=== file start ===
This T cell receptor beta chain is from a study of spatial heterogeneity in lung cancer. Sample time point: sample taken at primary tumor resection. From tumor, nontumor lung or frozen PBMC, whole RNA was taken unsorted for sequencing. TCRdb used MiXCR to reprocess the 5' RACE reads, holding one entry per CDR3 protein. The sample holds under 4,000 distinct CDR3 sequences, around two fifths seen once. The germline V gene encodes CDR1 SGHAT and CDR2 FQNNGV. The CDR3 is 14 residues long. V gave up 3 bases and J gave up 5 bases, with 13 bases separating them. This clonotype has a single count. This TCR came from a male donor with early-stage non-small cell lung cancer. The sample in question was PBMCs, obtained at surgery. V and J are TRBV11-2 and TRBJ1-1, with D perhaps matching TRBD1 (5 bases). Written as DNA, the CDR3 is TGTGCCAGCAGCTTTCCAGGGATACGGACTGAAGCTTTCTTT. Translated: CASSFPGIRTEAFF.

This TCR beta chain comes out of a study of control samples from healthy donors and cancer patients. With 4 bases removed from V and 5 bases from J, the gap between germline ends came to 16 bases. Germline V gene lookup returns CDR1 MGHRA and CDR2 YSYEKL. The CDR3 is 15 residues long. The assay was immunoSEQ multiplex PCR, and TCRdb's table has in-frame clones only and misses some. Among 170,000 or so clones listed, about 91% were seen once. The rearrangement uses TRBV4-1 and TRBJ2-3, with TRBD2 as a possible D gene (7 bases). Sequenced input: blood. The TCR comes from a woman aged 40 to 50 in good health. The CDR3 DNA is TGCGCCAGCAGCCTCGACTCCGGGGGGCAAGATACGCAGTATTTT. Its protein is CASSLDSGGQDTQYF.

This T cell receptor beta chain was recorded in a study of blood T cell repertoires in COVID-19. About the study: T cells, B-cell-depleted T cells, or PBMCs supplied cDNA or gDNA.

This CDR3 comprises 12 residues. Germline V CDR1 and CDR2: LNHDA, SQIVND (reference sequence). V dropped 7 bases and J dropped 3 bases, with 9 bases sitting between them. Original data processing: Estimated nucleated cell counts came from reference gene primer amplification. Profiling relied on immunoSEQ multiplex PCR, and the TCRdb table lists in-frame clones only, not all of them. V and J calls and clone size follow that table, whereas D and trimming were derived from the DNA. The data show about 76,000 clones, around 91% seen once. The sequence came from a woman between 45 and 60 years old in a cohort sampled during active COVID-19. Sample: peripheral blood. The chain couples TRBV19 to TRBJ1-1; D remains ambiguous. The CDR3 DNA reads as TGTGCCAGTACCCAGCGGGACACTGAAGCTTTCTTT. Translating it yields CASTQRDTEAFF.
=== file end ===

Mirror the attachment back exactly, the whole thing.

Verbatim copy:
This T cell receptor beta chain is from a study of spatial heterogeneity in lung cancer. Sample time point: sample taken at primary tumor resection. From tumor, nontumor lung or frozen PBMC, whole RNA was taken unsorted for sequencing. TCRdb used MiXCR to reprocess the 5' RACE reads, holding one entry per CDR3 protein. The sample holds under 4,000 distinct CDR3 sequences, around two fifths seen once. The germline V gene encodes CDR1 SGHAT and CDR2 FQNNGV. The CDR3 is 14 residues long. V gave up 3 bases and J gave up 5 bases, with 13 bases separating them. This clonotype has a single count. This TCR came from a male donor with early-stage non-small cell lung cancer. The sample in question was PBMCs, obtained at surgery. V and J are TRBV11-2 and TRBJ1-1, with D perhaps matching TRBD1 (5 bases). Written as DNA, the CDR3 is TGTGCCAGCAGCTTTCCAGGGATACGGACTGAAGCTTTCTTT. Translated: CASSFPGIRTEAFF.

This TCR beta chain comes out of a study of control samples from healthy donors and cancer patients. With 4 bases removed from V and 5 bases from J, the gap between germline ends came to 16 bases. Germline V gene lookup returns CDR1 MGHRA and CDR2 YSYEKL. The CDR3 is 15 residues long. The assay was immunoSEQ multiplex PCR, and TCRdb's table has in-frame clones only and misses some. Among 170,000 or so clones listed, about 91% were seen once. The rearrangement uses TRBV4-1 and TRBJ2-3, with TRBD2 as a possible D gene (7 bases). Sequenced input: blood. The TCR comes from a woman aged 40 to 50 in good health. The CDR3 DNA is TGCGCCAGCAGCCTCGACTCCGGGGGGCAAGATACGCAGTATTTT. Its protein is CASSLDSGGQDTQYF.

This T cell receptor beta chain was recorded in a study of blood T cell repertoires in COVID-19. About the study: T cells, B-cell-depleted T cells, or PBMCs supplied cDNA or gDNA.

This CDR3 comprises 12 residues. Germline V CDR1 and CDR2: LNHDA, SQIVND (reference sequence). V dropped 7 bases and J dropped 3 bases, with 9 bases sitting between them. Original data processing: Estimated nucleated cell counts came from reference gene primer amplification. Profiling relied on immunoSEQ multiplex PCR, and the TCRdb table lists in-frame clones only, not all of them. V and J calls and clone size follow that table, whereas D and trimming were derived from the DNA. The data show about 76,000 clones, around 91% seen once. The sequence came from a woman between 45 and 60 years old in a cohort sampled during active COVID-19. Sample: peripheral blood. The chain couples TRBV19 to TRBJ1-1; D remains ambiguous. The CDR3 DNA reads as TGTGCCAGTACCCAGCGGGACACTGAAGCTTTCTTT. Translating it yields CASTQRDTEAFF.